“Look I know you’re dressed for the desert and everything,” Bryan said, “but I hope you won’t be offended if I ask you to sit in the unit here for a minute or two and enjoy the air conditioning while I talk to my deputies.”
He could tell she was thinking over his request carefully, that Melanie didn’t quite trust him. She also didn’t act like someone who had just killed a child and was trying to cover it up, although—he judged—she might be clever enough to do just that.
“Well if I have to wait,” she said, “I guess I’m better off in here than out in hundred degree weather.”
Bryan opened the driver’s door. “One hundred and three degrees,” he corrected.
Frio and Midget were standing within a few feet of the discarded TV, as if to make sure the child inside did not get out and skip away. Midget paid less attention to the crime scene than the scrub brush and mounds of rock and dirt around him.
“Do we know who this was?” the sheriff asked as he joined them.
“No,” Frio said. “If she’s from this housing development, it won’t be hard to find out. Not too many girls her age up here.”
“They don’t know she’s gone,” Midget offered in his falsetto. “Otherwise they would have reported her missing before Flower Child over there found her.”
“Yeah, unless they killed her.” He glanced back to his Navigator. Melanie was staring at them. “So this Melanie Gray. More to her than meets the eye, you think?”
“Obviously,” Frio replied. “With all those clothes she wears, almost nothing meets the eye.”
“Yeah.” He turned back toward the TV. “I would totally discount her as being involved in any way, except for one thing. From the very first, she talked about this as if it’s a murder.”
Midget looked down at him. “You think it’s not a murder?”
He shrugged. “What is she—eight, nine-years-old? She sneaks out at night after bedtime and loses her way. No one notices she’s gone. She gets lost. She gets dehydrated. She finds the TV console and decides to sit it in for shelter. Maybe she dies of exposure. Or maybe one of those green rattlers around here bit her. Since no one could hear her crying for help, she crawled in the TV and the venom got her.” He looked up at Midget, who was gazing around them. “You don’t like snakes, do you?”
He chuckled. “So let’s proceed as if this is a wrongful death investigation. What do we need to do, Frio?”
She sighed. “Well, I’ve already called for the coroner and the bus. Midget and I will cordon off this area with tape and protect the scene as much as possible. We need to figure out who the little girl is and notify her parents.”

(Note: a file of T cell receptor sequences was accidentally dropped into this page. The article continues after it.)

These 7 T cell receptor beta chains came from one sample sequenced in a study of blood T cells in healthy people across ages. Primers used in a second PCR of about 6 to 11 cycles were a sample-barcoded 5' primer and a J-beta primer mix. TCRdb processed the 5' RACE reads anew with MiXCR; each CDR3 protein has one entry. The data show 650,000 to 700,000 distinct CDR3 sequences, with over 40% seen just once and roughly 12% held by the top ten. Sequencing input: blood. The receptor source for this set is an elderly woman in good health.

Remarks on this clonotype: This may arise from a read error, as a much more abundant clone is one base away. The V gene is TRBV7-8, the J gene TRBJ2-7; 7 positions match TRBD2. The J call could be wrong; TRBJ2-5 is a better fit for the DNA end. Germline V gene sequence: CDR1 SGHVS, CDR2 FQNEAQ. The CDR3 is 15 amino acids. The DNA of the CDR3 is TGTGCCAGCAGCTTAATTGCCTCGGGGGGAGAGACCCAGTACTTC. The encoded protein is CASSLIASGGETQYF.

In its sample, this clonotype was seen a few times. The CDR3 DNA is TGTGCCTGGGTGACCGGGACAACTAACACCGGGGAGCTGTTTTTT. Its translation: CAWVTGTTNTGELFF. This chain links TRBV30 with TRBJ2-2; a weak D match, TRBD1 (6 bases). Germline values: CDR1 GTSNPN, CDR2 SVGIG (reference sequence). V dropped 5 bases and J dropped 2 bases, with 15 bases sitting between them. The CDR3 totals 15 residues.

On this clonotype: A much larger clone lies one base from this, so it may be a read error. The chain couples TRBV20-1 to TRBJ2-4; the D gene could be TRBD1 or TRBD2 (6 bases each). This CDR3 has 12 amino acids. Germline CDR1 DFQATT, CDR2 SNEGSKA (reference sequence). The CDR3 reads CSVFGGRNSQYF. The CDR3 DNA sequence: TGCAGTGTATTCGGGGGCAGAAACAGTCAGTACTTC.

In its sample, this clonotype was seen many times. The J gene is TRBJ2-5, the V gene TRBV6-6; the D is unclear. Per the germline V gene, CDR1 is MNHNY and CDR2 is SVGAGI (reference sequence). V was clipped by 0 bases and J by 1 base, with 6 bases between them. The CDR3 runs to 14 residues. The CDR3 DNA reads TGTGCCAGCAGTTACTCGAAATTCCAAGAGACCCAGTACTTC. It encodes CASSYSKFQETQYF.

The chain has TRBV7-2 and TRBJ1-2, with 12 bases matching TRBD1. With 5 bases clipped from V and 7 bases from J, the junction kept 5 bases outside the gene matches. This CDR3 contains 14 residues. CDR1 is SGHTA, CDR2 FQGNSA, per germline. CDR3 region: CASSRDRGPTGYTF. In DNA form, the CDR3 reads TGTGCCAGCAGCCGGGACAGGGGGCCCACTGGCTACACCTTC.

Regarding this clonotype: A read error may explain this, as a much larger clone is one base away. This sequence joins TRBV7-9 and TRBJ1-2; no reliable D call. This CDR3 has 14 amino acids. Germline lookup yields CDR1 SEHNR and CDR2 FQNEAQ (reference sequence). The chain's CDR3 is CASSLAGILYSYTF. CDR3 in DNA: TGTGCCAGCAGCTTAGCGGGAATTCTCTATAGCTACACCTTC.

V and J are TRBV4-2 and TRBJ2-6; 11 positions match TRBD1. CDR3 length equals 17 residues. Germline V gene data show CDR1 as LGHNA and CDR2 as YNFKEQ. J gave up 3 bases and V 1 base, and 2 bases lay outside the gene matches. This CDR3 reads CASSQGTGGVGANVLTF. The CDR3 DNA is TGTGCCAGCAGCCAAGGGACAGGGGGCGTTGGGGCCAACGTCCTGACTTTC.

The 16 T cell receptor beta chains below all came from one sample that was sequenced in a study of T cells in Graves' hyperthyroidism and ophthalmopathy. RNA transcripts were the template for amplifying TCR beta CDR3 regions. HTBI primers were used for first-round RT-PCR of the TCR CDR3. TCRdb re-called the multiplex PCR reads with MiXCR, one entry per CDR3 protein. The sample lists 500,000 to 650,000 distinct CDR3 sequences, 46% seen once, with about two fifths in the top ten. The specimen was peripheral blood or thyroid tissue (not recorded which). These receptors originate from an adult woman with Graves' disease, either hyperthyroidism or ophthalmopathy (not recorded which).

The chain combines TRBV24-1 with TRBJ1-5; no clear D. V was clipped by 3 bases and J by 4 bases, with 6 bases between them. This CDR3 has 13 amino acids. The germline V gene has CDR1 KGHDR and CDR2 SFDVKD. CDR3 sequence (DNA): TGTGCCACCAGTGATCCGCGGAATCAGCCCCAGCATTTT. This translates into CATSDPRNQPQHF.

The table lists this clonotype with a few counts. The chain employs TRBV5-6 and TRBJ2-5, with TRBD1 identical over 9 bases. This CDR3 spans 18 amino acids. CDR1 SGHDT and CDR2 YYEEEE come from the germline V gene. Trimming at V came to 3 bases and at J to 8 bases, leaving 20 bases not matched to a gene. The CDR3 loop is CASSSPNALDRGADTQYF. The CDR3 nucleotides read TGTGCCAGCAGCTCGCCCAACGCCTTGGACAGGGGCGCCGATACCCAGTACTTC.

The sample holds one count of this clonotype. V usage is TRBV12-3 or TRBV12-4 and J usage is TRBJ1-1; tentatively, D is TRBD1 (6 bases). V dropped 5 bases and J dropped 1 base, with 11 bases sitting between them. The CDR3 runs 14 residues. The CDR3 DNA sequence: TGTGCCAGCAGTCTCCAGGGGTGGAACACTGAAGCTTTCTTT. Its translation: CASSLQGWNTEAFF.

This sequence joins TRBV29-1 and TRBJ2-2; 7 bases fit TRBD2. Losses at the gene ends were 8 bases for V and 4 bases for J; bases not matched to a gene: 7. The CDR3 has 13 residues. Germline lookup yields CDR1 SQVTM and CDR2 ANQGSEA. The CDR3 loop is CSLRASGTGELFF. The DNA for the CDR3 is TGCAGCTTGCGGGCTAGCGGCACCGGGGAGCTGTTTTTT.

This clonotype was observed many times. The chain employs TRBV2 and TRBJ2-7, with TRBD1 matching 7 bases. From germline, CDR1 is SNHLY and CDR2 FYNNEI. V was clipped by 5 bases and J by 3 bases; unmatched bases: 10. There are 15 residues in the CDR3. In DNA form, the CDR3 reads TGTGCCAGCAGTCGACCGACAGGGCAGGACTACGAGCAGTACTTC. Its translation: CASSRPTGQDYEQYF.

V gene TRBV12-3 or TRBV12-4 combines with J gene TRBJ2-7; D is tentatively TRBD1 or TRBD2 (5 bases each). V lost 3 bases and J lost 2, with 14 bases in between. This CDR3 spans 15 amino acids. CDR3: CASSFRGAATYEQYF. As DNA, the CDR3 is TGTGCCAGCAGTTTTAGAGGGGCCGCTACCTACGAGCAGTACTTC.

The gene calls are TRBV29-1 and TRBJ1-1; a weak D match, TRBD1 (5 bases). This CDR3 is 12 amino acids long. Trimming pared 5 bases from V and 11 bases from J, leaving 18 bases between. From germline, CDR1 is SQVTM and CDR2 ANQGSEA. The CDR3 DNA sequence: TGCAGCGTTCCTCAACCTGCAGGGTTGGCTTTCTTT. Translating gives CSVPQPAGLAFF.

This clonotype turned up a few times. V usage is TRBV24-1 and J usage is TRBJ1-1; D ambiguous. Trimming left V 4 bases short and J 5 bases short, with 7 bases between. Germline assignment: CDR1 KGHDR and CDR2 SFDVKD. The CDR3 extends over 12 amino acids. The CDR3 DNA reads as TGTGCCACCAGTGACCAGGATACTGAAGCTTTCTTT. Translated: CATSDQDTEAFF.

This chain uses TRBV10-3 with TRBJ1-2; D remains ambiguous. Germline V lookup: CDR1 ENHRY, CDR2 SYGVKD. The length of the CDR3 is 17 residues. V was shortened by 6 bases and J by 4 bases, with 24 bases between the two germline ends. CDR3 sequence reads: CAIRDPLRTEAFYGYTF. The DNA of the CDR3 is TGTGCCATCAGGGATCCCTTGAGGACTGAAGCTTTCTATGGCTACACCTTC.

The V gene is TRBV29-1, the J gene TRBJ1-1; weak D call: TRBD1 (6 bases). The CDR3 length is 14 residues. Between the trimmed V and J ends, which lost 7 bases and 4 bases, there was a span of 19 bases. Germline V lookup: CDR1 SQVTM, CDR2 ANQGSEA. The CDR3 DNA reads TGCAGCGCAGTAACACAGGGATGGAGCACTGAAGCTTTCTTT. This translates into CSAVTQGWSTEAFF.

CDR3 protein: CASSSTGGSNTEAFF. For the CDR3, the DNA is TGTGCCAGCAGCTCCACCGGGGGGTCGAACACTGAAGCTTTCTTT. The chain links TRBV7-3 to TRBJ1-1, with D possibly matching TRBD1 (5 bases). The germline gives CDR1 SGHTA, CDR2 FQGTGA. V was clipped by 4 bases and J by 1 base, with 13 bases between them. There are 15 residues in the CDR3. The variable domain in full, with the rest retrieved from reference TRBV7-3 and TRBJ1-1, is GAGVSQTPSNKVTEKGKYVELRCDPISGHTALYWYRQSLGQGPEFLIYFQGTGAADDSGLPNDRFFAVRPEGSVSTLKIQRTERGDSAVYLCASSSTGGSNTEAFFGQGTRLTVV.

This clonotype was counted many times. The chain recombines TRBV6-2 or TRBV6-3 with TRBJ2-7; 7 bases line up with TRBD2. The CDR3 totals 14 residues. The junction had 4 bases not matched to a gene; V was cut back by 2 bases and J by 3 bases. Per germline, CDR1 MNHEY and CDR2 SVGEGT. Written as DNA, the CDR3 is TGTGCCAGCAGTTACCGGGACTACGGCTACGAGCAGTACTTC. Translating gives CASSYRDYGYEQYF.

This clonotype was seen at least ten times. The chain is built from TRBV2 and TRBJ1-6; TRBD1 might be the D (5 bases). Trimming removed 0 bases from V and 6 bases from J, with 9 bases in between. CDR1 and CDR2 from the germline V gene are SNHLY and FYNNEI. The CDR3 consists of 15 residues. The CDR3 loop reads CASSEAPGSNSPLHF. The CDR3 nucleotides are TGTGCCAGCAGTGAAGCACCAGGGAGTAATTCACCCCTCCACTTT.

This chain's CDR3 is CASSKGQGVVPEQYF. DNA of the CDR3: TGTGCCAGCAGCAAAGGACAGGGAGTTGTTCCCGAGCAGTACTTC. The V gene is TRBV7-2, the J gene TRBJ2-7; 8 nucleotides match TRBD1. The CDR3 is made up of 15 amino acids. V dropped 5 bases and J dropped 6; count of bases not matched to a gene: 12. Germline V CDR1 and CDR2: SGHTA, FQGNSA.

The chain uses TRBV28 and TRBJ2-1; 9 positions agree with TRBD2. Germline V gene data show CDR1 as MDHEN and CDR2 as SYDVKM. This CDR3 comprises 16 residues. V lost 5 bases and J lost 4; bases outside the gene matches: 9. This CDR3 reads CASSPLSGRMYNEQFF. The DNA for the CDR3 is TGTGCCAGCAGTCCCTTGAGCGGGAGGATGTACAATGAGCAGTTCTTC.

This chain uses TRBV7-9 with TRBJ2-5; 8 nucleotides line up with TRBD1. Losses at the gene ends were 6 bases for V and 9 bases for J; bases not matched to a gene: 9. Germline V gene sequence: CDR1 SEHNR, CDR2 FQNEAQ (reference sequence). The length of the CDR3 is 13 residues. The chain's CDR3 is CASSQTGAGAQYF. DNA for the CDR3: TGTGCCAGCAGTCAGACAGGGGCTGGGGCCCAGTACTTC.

“What if they’re dead too?” Midget asked.
“That would be about my luck. What’s the name of the old fart who sits out in front of his house drinking tea and eyeballing everybody in the development?”
A broad smile broke across Frio’s face. “Mr. Franklin! Eloy Franklin. I had to serve a warrant on him for indecent exposure last year.”
“Shit. Did it involve children?”
“No. He had the habit of going around on the side of his house and peeing in the bushes. He knew the workmen building the McMansion next door could see him, but he claimed he didn’t know some of them were women.”
“Uh-huh. What did he think of you being a woman officer?”
“He mutters a lot, so I wasn’t sure what he was saying. Why do you ask about him?”
“He’ll know all the little kids in the neighborhood. He can point out which houses we should go to.” He kicked at the dirt. “I guess I have to do that part.”
The three turned toward the sound of another large vehicle, this one black and unmarked, rolling toward them. It stopped behind the other SUVs. Fine dust hung in the air about it like a yellow cloud.
“Well the coroner’s always prompt,” Frio said.
“Got to admire a man who likes a job like his,” Midget said.
“You know what to tell him, right Frio? I want everything preserved. I want TOD.”
“Can’t be long ago in this heat.”
“I know that, Lieutenant. I think that’s going to tell us a lot. I want to know about any marks on her. I want to know about any substances—bodily or otherwise. I want to know if she was raped. Whether or not she was, I want to know if her hymen is intact. I want to know about old broken bones, old bruises, old—”
“I got it, boss. You want it all.”
Bryan looked at the vast desert spreading before them, then over his shoulder toward the Rubicon Ranch development. “I also want to keep track from this moment about the movements of residents going in and out of this neighborhood. Nobody disappears. Any changes in routine, I want to know about it.” He paused. “I don’t suppose there’s a chance in hell we can keep this away from the media until we figure out what happened and who might be responsible.”